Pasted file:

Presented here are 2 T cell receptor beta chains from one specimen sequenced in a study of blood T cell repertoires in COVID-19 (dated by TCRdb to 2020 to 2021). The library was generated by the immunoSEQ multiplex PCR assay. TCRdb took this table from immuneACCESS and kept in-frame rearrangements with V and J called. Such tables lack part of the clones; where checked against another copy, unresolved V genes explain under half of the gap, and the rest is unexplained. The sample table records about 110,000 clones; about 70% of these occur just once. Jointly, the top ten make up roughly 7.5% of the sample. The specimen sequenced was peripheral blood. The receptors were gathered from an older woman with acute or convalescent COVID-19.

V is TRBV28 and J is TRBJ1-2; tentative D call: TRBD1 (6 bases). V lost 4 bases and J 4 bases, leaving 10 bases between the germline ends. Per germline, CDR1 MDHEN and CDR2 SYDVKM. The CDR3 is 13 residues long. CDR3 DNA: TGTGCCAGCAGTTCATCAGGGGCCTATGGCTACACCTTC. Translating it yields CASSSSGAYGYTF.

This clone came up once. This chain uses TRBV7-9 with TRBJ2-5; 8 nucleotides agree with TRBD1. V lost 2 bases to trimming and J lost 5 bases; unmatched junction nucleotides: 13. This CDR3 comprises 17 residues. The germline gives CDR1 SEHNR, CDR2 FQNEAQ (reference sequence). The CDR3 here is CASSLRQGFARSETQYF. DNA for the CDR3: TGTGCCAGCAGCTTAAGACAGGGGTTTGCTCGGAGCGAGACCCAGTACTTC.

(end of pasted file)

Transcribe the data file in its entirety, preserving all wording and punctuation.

Presented here are 2 T cell receptor beta chains from one specimen sequenced in a study of blood T cell repertoires in COVID-19 (dated by TCRdb to 2020 to 2021). The library was generated by the immunoSEQ multiplex PCR assay. TCRdb took this table from immuneACCESS and kept in-frame rearrangements with V and J called. Such tables lack part of the clones; where checked against another copy, unresolved V genes explain under half of the gap, and the rest is unexplained. The sample table records about 110,000 clones; about 70% of these occur just once. Jointly, the top ten make up roughly 7.5% of the sample. The specimen sequenced was peripheral blood. The receptors were gathered from an older woman with acute or convalescent COVID-19.

V is TRBV28 and J is TRBJ1-2; tentative D call: TRBD1 (6 bases). V lost 4 bases and J 4 bases, leaving 10 bases between the germline ends. Per germline, CDR1 MDHEN and CDR2 SYDVKM. The CDR3 is 13 residues long. CDR3 DNA: TGTGCCAGCAGTTCATCAGGGGCCTATGGCTACACCTTC. Translating it yields CASSSSGAYGYTF.

This clone came up once. This chain uses TRBV7-9 with TRBJ2-5; 8 nucleotides agree with TRBD1. V lost 2 bases to trimming and J lost 5 bases; unmatched junction nucleotides: 13. This CDR3 comprises 17 residues. The germline gives CDR1 SEHNR, CDR2 FQNEAQ (reference sequence). The CDR3 here is CASSLRQGFARSETQYF. DNA for the CDR3: TGTGCCAGCAGCTTAAGACAGGGGTTTGCTCGGAGCGAGACCCAGTACTTC.